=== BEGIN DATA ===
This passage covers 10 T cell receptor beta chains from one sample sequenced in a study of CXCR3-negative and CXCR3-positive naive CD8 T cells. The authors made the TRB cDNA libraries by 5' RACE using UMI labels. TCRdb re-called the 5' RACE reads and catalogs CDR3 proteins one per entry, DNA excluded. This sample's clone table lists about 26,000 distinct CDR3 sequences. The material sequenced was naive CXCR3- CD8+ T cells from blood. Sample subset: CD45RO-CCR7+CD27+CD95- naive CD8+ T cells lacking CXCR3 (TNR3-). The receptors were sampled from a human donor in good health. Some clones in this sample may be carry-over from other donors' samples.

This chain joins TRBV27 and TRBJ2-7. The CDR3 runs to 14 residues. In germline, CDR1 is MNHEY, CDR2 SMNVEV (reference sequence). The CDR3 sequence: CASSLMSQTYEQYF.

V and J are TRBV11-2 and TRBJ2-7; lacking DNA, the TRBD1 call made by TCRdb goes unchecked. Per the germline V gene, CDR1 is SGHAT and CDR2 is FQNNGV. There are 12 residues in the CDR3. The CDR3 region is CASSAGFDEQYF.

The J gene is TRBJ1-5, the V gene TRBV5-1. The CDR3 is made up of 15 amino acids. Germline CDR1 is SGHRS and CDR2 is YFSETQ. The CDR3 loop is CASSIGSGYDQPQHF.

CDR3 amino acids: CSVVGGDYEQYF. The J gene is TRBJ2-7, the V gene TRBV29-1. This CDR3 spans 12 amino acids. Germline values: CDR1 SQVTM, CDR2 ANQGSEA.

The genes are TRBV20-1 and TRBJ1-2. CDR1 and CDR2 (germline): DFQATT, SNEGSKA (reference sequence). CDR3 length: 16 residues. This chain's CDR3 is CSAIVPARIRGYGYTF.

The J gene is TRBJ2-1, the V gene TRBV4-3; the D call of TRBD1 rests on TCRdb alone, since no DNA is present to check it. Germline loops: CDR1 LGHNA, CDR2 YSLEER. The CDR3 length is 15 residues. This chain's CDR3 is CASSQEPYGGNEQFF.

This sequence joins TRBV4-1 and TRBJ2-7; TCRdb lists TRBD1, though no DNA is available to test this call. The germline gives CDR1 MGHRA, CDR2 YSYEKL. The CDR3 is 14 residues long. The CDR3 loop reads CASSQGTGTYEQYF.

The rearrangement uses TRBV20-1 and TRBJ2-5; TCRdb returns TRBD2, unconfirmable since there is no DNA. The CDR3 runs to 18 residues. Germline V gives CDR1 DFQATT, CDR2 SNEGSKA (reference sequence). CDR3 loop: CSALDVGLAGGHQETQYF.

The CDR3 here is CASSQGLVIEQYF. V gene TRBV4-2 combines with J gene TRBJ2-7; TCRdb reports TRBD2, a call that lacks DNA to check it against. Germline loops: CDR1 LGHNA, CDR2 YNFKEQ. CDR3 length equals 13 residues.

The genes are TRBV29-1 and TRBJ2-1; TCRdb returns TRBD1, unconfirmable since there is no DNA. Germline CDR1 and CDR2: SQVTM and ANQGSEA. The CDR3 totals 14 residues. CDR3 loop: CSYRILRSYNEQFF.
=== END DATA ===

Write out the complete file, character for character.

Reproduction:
This passage covers 10 T cell receptor beta chains from one sample sequenced in a study of CXCR3-negative and CXCR3-positive naive CD8 T cells. The authors made the TRB cDNA libraries by 5' RACE using UMI labels. TCRdb re-called the 5' RACE reads and catalogs CDR3 proteins one per entry, DNA excluded. This sample's clone table lists about 26,000 distinct CDR3 sequences. The material sequenced was naive CXCR3- CD8+ T cells from blood. Sample subset: CD45RO-CCR7+CD27+CD95- naive CD8+ T cells lacking CXCR3 (TNR3-). The receptors were sampled from a human donor in good health. Some clones in this sample may be carry-over from other donors' samples.

This chain joins TRBV27 and TRBJ2-7. The CDR3 runs to 14 residues. In germline, CDR1 is MNHEY, CDR2 SMNVEV (reference sequence). The CDR3 sequence: CASSLMSQTYEQYF.

V and J are TRBV11-2 and TRBJ2-7; lacking DNA, the TRBD1 call made by TCRdb goes unchecked. Per the germline V gene, CDR1 is SGHAT and CDR2 is FQNNGV. There are 12 residues in the CDR3. The CDR3 region is CASSAGFDEQYF.

The J gene is TRBJ1-5, the V gene TRBV5-1. The CDR3 is made up of 15 amino acids. Germline CDR1 is SGHRS and CDR2 is YFSETQ. The CDR3 loop is CASSIGSGYDQPQHF.

CDR3 amino acids: CSVVGGDYEQYF. The J gene is TRBJ2-7, the V gene TRBV29-1. This CDR3 spans 12 amino acids. Germline values: CDR1 SQVTM, CDR2 ANQGSEA.

The genes are TRBV20-1 and TRBJ1-2. CDR1 and CDR2 (germline): DFQATT, SNEGSKA (reference sequence). CDR3 length: 16 residues. This chain's CDR3 is CSAIVPARIRGYGYTF.

The J gene is TRBJ2-1, the V gene TRBV4-3; the D call of TRBD1 rests on TCRdb alone, since no DNA is present to check it. Germline loops: CDR1 LGHNA, CDR2 YSLEER. The CDR3 length is 15 residues. This chain's CDR3 is CASSQEPYGGNEQFF.

This sequence joins TRBV4-1 and TRBJ2-7; TCRdb lists TRBD1, though no DNA is available to test this call. The germline gives CDR1 MGHRA, CDR2 YSYEKL. The CDR3 is 14 residues long. The CDR3 loop reads CASSQGTGTYEQYF.

The rearrangement uses TRBV20-1 and TRBJ2-5; TCRdb returns TRBD2, unconfirmable since there is no DNA. The CDR3 runs to 18 residues. Germline V gives CDR1 DFQATT, CDR2 SNEGSKA (reference sequence). CDR3 loop: CSALDVGLAGGHQETQYF.

The CDR3 here is CASSQGLVIEQYF. V gene TRBV4-2 combines with J gene TRBJ2-7; TCRdb reports TRBD2, a call that lacks DNA to check it against. Germline loops: CDR1 LGHNA, CDR2 YNFKEQ. CDR3 length equals 13 residues.

The genes are TRBV29-1 and TRBJ2-1; TCRdb returns TRBD1, unconfirmable since there is no DNA. Germline CDR1 and CDR2: SQVTM and ANQGSEA. The CDR3 totals 14 residues. CDR3 loop: CSYRILRSYNEQFF.